Is it shimbun or shinbun?

It’s both. And it’s neither.

I got asked again recently whether “shinbun” or “shimbun” is correct.

You’ll see both spellings...and books about the Japanese language don’t seem to be able to agree either.

If you look at the two most popular Japanese beginner textbooks, Genki has “shinbun”, whereas Japanese for Busy People has “shimbun” and also “kombanwa”.

But why?

Well, there are different ways of writing Japanese in romaji (roman letters i.e. the alphabet). All romaji is an approximation, and there are two different major systems, both used widely.

In elementary school, Japanese kids learn Kunrei, the government’s official romanization system. Kunrei is more consistent, but not particularly intuitive for non-Japanese speakers.

In the Kunrei system:
しょ is written as “syo”
こうこう is written as “kookoo”

But textbooks for people learning Japanese tend to use the Hepburn system, which is easier for non-native speakers. Modernized Hepburn writes しょ as “sho” and こうこう as “kōkō”.

"N or M?"

Under the old Hepburn system of romaji, a ん (n) before a "b" or "p" sound used to be written as m. This gave us romaji spellings like shimbun and sempai. (The Kunrei system, on the other hand, never used this rogue "m" at all).

When Modernized Hepburn was introduced in 1954, the "m" rule was dropped. Since 1954, both major systems have said that these words should be written as shinbun and senpai.

So shimbun-with-an-m hasn't been officially used since 1954...but it is still the preferred romanization of several major Japanese newspapers: Asahi Shimbun, Yomiuri Shimbun, Mainichi Shimbun.

So it seems like shimbun-with-an-m is still with us for historical reasons.

Yay, history!

"So which is better?"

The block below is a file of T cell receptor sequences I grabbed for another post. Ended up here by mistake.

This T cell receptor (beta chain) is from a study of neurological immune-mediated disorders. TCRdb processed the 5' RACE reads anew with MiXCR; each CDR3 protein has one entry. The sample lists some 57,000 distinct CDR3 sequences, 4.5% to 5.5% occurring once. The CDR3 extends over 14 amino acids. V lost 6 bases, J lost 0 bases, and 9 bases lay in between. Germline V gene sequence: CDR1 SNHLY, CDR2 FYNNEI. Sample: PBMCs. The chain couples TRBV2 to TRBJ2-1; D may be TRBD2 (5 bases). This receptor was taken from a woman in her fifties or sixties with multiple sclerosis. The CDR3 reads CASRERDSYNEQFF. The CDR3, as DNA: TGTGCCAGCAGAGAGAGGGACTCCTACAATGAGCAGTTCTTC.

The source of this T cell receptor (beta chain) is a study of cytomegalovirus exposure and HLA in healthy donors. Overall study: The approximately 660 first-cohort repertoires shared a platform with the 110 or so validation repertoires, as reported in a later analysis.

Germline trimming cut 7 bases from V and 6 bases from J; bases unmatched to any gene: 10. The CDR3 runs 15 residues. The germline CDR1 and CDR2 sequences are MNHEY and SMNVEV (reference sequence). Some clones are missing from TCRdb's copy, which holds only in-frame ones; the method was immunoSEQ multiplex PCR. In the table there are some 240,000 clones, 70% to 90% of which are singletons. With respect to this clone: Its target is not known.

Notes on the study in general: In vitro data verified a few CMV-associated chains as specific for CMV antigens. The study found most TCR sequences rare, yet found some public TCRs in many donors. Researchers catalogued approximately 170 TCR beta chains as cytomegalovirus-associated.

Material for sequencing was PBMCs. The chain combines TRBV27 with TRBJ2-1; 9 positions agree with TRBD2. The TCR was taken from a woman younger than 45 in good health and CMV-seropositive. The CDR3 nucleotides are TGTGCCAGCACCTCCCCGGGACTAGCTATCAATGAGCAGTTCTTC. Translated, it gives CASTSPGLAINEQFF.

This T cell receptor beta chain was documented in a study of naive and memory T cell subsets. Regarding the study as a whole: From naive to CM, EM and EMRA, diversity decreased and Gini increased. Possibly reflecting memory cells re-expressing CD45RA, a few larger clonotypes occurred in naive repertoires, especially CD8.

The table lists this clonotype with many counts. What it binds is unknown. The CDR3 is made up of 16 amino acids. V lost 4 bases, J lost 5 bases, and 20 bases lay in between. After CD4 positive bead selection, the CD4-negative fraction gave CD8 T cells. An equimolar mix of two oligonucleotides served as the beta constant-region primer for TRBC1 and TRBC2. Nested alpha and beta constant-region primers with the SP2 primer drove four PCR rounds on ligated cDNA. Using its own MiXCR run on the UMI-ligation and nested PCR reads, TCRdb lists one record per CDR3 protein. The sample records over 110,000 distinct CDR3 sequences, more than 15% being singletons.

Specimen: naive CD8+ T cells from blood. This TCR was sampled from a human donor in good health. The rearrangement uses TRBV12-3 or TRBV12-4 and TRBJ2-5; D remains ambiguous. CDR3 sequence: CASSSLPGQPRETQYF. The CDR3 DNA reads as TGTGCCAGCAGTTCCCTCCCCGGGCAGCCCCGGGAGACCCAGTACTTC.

Arguably, “shimbun” is closer to the pronunciation of the word. There IS a sound change going on here – before a “p” or “b” sound in Japanese, the ん sounds more like “m” than “n”.

But "shinbun" is more consistent, and personally I prefer it - especially if you’re still learning kana. There is no ‘m’ hiragana, and I don’t want you wasting your time looking for it on your kana chart.

"Which is more common?"

I don’t know. But it kind of doesn’t matter which one is more common: the Japanese way to write the word for newspaper isn't “shinbun” or “shimbun”. It’s not really even しんぶん. The Japanese word for newspaper is 新聞.

Which brings me neatly onto my next question...

"Why are you writing it in romaji anyway?"

You might think the shimbun/shinbun thing is a slightly pointless question. Everyone should just learn the kana, and then we wouldn't have this problem, right?

But romaji isn’t just read by people learning Japanese. Romanised stations and place names and even people's names are read by millions of people visiting Japan who don’t know Japanese.

And for people who don’t speak Japanese (especially English speakers), it's much easier to guess the pronunciation of “shokuji” than “syokuzi”.

So, while the current system is a bit of a muddle, it's the best thing we've got. I think we can all agree on that.

P.S. If you'd like to delve deeper into Japanese together, check out my new Japanese language courses here in sunny Brighton!